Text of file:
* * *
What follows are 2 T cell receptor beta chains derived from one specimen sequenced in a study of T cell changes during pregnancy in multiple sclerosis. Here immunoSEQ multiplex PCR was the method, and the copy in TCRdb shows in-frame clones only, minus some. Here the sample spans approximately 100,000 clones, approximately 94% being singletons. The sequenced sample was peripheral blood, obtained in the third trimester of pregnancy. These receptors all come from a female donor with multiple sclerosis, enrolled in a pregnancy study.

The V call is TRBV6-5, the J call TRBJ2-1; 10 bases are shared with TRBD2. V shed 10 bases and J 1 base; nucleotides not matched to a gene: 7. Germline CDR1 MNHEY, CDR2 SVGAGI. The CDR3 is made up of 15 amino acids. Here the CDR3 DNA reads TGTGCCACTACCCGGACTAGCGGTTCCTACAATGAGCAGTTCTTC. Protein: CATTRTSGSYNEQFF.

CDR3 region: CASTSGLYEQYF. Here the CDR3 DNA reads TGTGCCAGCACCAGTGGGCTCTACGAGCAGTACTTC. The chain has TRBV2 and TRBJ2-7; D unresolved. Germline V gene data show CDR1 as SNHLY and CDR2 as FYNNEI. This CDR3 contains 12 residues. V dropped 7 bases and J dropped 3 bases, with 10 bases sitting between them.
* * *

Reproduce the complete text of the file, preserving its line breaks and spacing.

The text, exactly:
What follows are 2 T cell receptor beta chains derived from one specimen sequenced in a study of T cell changes during pregnancy in multiple sclerosis. Here immunoSEQ multiplex PCR was the method, and the copy in TCRdb shows in-frame clones only, minus some. Here the sample spans approximately 100,000 clones, approximately 94% being singletons. The sequenced sample was peripheral blood, obtained in the third trimester of pregnancy. These receptors all come from a female donor with multiple sclerosis, enrolled in a pregnancy study.

The V call is TRBV6-5, the J call TRBJ2-1; 10 bases are shared with TRBD2. V shed 10 bases and J 1 base; nucleotides not matched to a gene: 7. Germline CDR1 MNHEY, CDR2 SVGAGI. The CDR3 is made up of 15 amino acids. Here the CDR3 DNA reads TGTGCCACTACCCGGACTAGCGGTTCCTACAATGAGCAGTTCTTC. Protein: CATTRTSGSYNEQFF.

CDR3 region: CASTSGLYEQYF. Here the CDR3 DNA reads TGTGCCAGCACCAGTGGGCTCTACGAGCAGTACTTC. The chain has TRBV2 and TRBJ2-7; D unresolved. Germline V gene data show CDR1 as SNHLY and CDR2 as FYNNEI. This CDR3 contains 12 residues. V dropped 7 bases and J dropped 3 bases, with 10 bases sitting between them.